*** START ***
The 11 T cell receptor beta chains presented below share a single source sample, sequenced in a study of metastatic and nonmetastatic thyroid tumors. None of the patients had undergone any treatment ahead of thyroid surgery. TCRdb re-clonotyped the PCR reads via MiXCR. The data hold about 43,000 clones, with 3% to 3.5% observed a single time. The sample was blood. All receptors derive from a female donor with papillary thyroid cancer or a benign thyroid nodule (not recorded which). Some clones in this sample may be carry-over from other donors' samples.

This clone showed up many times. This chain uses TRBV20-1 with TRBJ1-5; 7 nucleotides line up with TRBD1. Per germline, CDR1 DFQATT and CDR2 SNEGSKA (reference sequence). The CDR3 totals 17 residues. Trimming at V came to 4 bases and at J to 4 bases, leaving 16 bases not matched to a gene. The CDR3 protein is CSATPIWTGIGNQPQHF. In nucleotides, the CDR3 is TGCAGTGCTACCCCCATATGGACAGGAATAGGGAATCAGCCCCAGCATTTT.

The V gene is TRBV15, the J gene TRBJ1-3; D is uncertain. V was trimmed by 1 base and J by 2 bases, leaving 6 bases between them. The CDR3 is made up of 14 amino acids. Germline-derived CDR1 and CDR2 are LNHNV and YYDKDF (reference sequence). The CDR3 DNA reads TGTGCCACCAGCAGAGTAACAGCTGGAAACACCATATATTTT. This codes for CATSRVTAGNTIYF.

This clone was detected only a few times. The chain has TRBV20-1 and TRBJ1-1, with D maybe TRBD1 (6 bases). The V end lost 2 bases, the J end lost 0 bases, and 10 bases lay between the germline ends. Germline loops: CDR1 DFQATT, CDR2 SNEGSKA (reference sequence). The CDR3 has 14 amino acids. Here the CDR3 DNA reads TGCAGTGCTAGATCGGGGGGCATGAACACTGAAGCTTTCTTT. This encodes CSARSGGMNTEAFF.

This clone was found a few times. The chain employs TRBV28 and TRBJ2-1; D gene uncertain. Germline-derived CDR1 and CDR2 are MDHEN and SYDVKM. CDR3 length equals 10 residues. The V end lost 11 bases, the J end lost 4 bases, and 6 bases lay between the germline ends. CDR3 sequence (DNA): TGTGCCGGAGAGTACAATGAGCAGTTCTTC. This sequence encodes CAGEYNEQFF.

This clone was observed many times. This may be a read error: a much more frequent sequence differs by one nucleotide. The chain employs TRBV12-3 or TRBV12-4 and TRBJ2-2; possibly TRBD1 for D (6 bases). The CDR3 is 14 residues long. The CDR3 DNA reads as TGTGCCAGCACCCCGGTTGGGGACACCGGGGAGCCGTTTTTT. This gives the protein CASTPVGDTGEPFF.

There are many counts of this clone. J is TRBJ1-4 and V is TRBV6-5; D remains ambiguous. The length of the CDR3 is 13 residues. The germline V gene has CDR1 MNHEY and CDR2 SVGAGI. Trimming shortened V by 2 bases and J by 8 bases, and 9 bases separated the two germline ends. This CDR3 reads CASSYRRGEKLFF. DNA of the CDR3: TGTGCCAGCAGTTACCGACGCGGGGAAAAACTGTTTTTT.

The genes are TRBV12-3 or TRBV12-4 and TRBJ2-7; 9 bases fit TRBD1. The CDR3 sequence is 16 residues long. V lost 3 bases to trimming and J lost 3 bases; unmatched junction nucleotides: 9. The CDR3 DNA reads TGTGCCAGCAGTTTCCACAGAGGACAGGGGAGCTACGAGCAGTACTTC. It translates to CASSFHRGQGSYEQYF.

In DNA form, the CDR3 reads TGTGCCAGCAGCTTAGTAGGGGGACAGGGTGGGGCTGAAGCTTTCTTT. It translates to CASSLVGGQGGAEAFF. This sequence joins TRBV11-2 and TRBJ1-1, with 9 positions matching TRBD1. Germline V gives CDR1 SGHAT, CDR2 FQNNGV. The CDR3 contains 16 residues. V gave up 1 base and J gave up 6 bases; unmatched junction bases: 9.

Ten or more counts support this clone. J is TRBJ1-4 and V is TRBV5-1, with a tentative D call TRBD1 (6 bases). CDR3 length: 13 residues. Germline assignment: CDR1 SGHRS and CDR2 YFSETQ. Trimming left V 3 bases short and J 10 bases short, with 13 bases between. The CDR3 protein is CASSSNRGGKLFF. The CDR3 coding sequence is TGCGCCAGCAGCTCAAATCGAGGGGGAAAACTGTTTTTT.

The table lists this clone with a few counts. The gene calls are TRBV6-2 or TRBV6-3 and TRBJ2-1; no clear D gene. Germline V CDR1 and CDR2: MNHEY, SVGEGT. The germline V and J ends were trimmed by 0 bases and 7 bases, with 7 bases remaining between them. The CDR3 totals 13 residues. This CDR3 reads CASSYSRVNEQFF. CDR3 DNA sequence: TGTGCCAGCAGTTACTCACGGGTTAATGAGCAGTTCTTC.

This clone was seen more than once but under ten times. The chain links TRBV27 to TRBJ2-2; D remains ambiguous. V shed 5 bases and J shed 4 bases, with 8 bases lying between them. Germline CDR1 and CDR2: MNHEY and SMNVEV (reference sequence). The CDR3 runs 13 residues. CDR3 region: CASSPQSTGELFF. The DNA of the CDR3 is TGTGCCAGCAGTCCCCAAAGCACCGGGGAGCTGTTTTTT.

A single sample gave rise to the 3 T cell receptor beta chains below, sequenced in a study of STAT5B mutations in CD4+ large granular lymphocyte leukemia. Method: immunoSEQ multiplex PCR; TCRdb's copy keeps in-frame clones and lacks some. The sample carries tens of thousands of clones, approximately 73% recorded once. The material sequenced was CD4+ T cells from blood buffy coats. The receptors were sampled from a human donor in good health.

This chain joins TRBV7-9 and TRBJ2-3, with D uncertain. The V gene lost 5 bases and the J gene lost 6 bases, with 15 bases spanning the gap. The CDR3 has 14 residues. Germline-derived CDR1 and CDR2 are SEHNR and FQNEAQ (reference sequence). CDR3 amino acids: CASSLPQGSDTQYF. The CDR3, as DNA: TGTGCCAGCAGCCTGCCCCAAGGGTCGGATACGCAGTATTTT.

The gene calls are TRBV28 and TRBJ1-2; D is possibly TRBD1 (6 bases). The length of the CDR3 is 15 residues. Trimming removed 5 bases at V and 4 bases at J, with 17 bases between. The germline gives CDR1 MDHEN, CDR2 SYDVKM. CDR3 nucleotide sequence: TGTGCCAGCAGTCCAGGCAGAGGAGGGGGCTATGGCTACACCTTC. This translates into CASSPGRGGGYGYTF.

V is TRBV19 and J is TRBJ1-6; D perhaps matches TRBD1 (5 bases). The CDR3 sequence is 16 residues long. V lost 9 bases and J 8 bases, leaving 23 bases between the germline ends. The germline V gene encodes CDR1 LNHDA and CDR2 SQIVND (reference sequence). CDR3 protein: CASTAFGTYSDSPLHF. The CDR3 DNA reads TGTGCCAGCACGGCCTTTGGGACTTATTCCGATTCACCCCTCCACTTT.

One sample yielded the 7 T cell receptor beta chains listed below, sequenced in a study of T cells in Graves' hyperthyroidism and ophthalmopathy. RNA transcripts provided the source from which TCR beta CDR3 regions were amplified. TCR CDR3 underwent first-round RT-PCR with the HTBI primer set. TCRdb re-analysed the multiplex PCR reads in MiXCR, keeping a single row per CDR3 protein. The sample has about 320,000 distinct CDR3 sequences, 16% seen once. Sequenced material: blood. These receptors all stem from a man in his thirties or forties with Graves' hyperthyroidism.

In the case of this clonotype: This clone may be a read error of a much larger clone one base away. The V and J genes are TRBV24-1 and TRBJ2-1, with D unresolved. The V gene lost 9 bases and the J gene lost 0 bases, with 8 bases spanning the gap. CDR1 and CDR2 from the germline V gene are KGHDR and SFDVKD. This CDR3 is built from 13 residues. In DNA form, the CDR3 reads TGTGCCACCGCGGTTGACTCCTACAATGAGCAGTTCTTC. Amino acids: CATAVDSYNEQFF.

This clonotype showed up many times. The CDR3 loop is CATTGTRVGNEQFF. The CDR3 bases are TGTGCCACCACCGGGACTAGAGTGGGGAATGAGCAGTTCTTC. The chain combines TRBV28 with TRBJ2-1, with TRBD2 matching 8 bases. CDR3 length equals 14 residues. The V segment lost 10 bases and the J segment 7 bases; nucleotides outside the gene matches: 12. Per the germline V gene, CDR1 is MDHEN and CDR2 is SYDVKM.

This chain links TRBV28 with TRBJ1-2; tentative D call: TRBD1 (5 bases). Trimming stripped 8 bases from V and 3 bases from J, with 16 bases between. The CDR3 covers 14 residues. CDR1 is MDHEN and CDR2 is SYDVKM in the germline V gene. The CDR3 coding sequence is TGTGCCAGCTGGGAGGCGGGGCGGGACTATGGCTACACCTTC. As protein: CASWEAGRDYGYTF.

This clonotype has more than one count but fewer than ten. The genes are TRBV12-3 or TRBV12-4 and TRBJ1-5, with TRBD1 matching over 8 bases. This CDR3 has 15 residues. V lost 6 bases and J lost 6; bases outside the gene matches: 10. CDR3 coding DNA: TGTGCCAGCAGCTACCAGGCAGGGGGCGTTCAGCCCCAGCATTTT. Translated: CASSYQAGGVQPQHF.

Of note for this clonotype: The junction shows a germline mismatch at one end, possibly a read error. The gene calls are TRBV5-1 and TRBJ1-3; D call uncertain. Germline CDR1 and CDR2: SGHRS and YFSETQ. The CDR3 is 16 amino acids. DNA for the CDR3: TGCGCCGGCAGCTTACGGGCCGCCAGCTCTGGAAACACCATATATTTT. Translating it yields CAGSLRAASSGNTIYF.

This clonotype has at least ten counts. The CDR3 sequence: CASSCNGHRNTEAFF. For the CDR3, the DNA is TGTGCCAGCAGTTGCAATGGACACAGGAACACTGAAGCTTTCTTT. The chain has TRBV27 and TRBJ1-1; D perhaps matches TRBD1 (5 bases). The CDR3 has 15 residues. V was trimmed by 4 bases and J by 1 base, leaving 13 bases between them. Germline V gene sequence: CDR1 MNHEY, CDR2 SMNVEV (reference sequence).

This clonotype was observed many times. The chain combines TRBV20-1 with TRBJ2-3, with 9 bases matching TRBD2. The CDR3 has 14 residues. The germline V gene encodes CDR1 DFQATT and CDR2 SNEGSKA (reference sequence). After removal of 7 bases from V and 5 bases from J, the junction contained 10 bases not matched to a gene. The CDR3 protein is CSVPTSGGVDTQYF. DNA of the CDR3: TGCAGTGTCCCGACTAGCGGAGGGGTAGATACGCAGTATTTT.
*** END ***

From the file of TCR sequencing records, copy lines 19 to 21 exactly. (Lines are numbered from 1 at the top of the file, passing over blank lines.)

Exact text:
This clonotype showed up many times. The CDR3 loop is CATTGTRVGNEQFF. The CDR3 bases are TGTGCCACCACCGGGACTAGAGTGGGGAATGAGCAGTTCTTC. The chain combines TRBV28 with TRBJ2-1, with TRBD2 matching 8 bases. CDR3 length equals 14 residues. The V segment lost 10 bases and the J segment 7 bases; nucleotides outside the gene matches: 12. Per the germline V gene, CDR1 is MDHEN and CDR2 is SYDVKM.

This chain links TRBV28 with TRBJ1-2; tentative D call: TRBD1 (5 bases). Trimming stripped 8 bases from V and 3 bases from J, with 16 bases between. The CDR3 covers 14 residues. CDR1 is MDHEN and CDR2 is SYDVKM in the germline V gene. The CDR3 coding sequence is TGTGCCAGCTGGGAGGCGGGGCGGGACTATGGCTACACCTTC. As protein: CASWEAGRDYGYTF.

This clonotype has more than one count but fewer than ten. The genes are TRBV12-3 or TRBV12-4 and TRBJ1-5, with TRBD1 matching over 8 bases. This CDR3 has 15 residues. V lost 6 bases and J lost 6; bases outside the gene matches: 10. CDR3 coding DNA: TGTGCCAGCAGCTACCAGGCAGGGGGCGTTCAGCCCCAGCATTTT. Translated: CASSYQAGGVQPQHF.